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No life on Earth either!

After finding out that Earth is not a planet (it didn't clear out its orbit...), I now learned that Earth's doesn't have life on it. Sounds strange? Well, Navarro-González et la., in a recent paper that appeared in PNAS, showed that the same tests used on the Viking program and that came out negative for life on Mars, showed negative results also in ...

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The Hebrew University and Nobel prizes

As is the case in recent years, the Nobel prize announcements last week made me proud of my home institute yet again. This year, Chemistry recipient is Prof. Roger Kornberg, who has been a regular visiting professor at the Hebrew University for already 20 years.

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"SKY" experiment demonstrates link between cosmic rays and condensation nuclei!

After a long embargo, results from the Danish National Space Center (DNSC) Sky experiment were finally published in the Proceedings of the Royal Society. The results demonstrate a clear link between cosmic ray induced atmospheric ionization and the formation of condensation nuclei, thus strengthening the claims that cosmic rays affect cloud cover and climate (and consequently implying that a large fraction of 20th century global warming should be attributed to the increased solar activity).

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On Ramadan, the lack of arctic muslims, and why autumn is ideal for the Yom Kippur

While buying diapers on the weekend from my muslim neighbors, I learned that the holy month of Ramadan has just recently started. The hot weather made me realize that Ramadan fast cyclicly varies from an easy obligation to one which is very hard. Fasting in summer implies abstaining from drinking while it's hot, and fasting for more hours a day. In fact, a muslim living north of the arctic circle would not survive a summer Ramadan, implying that no muslim can permanently live in arctic (or antarctic) regions. It also made me think about the Yom Kippur fast which turns out to be ideally placed in the autumn.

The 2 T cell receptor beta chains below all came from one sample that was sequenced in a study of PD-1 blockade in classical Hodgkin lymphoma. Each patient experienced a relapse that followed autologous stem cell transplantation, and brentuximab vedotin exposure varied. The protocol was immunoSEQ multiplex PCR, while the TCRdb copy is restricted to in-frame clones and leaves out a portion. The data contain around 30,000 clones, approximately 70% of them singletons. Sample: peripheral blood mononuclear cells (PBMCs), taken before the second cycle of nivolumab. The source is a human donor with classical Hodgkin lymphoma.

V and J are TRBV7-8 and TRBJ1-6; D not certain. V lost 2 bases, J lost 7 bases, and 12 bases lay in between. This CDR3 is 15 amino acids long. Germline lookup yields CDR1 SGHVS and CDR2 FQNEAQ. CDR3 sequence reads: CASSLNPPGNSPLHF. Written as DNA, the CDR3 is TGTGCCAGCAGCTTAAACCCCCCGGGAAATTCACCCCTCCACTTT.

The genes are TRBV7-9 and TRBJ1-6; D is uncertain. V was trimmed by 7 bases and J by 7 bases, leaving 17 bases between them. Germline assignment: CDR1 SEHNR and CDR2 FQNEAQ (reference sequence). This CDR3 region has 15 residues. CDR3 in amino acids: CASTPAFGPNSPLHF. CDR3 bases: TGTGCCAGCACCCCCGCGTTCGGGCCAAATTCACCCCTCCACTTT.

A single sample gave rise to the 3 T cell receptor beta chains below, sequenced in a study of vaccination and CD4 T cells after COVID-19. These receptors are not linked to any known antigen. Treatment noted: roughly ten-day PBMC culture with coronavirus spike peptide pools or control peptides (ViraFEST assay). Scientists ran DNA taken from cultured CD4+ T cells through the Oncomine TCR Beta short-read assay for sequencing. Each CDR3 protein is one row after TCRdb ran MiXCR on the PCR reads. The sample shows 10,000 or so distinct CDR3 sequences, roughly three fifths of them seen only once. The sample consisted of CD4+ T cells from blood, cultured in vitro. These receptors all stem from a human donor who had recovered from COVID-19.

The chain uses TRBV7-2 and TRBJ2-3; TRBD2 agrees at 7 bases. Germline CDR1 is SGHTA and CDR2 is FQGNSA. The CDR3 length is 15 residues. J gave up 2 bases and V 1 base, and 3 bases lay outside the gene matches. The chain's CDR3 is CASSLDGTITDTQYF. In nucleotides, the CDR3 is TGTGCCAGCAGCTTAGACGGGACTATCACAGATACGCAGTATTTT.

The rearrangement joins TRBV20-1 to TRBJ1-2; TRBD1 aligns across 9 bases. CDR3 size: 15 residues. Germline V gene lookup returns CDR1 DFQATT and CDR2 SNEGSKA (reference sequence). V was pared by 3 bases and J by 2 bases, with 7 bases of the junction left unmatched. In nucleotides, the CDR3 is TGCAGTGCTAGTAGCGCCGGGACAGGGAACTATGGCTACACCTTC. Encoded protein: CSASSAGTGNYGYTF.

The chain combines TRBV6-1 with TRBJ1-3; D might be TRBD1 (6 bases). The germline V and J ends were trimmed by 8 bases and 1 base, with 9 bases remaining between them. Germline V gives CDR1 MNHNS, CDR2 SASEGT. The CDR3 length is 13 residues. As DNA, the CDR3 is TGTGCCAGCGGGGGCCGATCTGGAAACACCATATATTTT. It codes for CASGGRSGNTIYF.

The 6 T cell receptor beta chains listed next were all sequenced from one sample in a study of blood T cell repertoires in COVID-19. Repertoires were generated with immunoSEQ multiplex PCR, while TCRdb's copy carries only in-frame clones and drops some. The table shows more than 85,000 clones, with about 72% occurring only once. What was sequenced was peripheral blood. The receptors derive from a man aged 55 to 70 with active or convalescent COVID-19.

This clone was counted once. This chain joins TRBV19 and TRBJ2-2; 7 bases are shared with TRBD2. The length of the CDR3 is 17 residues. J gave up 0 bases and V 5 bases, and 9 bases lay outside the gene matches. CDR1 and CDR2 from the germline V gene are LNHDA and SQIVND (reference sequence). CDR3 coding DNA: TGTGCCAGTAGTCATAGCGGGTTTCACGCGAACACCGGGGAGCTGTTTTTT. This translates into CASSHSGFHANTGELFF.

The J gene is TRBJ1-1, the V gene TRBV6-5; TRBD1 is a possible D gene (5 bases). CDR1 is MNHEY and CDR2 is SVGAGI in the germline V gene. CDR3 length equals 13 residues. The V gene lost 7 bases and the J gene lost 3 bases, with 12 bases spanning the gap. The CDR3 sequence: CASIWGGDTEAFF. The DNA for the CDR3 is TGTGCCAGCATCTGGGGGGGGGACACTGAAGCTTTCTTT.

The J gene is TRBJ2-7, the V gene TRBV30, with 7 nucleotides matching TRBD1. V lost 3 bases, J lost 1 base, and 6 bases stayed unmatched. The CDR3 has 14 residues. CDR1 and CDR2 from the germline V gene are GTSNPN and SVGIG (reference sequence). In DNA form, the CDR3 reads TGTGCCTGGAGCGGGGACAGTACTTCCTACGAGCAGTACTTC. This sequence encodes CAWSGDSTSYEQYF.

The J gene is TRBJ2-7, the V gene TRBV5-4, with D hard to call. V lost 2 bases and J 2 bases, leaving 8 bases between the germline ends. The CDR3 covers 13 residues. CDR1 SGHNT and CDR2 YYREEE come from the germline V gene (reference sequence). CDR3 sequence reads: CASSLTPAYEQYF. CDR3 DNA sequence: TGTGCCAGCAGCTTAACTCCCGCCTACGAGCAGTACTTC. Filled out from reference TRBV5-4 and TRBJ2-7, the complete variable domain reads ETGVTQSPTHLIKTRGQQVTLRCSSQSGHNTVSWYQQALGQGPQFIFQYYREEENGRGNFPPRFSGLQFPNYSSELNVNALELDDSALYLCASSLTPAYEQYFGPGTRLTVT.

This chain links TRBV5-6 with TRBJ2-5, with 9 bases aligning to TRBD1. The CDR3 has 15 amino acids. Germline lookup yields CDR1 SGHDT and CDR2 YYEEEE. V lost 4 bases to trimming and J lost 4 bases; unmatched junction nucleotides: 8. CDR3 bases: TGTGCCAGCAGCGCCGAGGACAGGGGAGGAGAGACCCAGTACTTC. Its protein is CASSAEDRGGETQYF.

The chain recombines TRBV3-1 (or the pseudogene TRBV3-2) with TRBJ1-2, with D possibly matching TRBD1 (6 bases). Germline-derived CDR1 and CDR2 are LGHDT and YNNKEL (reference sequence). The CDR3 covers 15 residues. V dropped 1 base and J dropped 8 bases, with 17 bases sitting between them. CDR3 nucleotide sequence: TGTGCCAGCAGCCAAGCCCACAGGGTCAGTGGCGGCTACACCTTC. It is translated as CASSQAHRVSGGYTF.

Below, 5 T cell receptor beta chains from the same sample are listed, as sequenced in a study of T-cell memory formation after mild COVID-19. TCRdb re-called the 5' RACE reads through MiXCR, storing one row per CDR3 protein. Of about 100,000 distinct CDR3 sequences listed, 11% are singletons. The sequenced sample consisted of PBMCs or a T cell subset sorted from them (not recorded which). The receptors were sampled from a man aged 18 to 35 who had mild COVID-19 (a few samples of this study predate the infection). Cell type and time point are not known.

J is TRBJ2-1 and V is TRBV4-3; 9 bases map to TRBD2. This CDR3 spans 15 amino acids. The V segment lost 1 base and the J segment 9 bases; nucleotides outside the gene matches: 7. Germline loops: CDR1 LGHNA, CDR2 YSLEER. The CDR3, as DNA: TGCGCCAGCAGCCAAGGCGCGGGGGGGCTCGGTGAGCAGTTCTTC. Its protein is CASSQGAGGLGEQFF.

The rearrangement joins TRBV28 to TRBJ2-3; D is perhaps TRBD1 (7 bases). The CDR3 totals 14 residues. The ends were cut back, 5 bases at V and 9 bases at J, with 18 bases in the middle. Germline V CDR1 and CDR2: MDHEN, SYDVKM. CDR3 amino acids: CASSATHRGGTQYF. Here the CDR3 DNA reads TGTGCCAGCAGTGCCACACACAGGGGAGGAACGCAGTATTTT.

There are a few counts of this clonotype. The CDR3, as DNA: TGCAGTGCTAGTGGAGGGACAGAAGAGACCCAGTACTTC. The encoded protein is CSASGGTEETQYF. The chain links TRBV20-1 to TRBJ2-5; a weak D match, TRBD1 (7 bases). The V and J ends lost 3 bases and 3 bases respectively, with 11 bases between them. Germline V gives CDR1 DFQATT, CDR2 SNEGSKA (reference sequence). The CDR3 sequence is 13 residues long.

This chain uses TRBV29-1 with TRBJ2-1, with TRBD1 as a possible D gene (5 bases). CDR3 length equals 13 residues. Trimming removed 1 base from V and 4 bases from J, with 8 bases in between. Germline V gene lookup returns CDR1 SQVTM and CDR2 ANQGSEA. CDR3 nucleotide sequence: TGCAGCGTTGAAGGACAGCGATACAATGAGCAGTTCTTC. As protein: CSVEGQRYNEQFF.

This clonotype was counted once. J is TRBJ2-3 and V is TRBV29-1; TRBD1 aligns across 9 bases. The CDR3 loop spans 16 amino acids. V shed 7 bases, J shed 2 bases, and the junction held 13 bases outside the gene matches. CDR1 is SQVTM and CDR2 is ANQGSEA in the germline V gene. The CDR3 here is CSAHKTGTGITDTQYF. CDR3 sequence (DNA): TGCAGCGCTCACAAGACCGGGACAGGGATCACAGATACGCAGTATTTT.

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Recycling A/C water?

The other day I found out to my dismay that the balcony underneath my air conditioner at home leaks water into the living room below it. Instead of sealing the balcony (as I should...) I temporarily solved the problem by placing a baby bath tub underneath. After "recycling" the water on the lawn, I wondered, could A/C reclaimed water be economically useful?

Comments on nature's "A cosmic connection"

Last week, a report by Jeff Kanipe appeared in nature. In it, Kanipe explains the solar → cosmic-ray → climate connection, and the planned CLOUD experiment in CERN, expected to finally resolve the issue. Given that my work is mentioned in the review, I through I should mention a few relevant points.

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Planet, Gone!

The Plutonian system: Pluto and two moons viewed from a third.
In the last general assembly of the international astronomical union, astronomers voted to demote planet Pluto, to strip it of its planetary status. The reasons for the reduced status are clear. (And it was coming for a long while!) The surprising bit, however, was the definition the particular astronomers concocted, eh, came up with. They were looking for a precise definition, and indeed found one, one which is precisely wrong. According to it, Earth is not a planet either!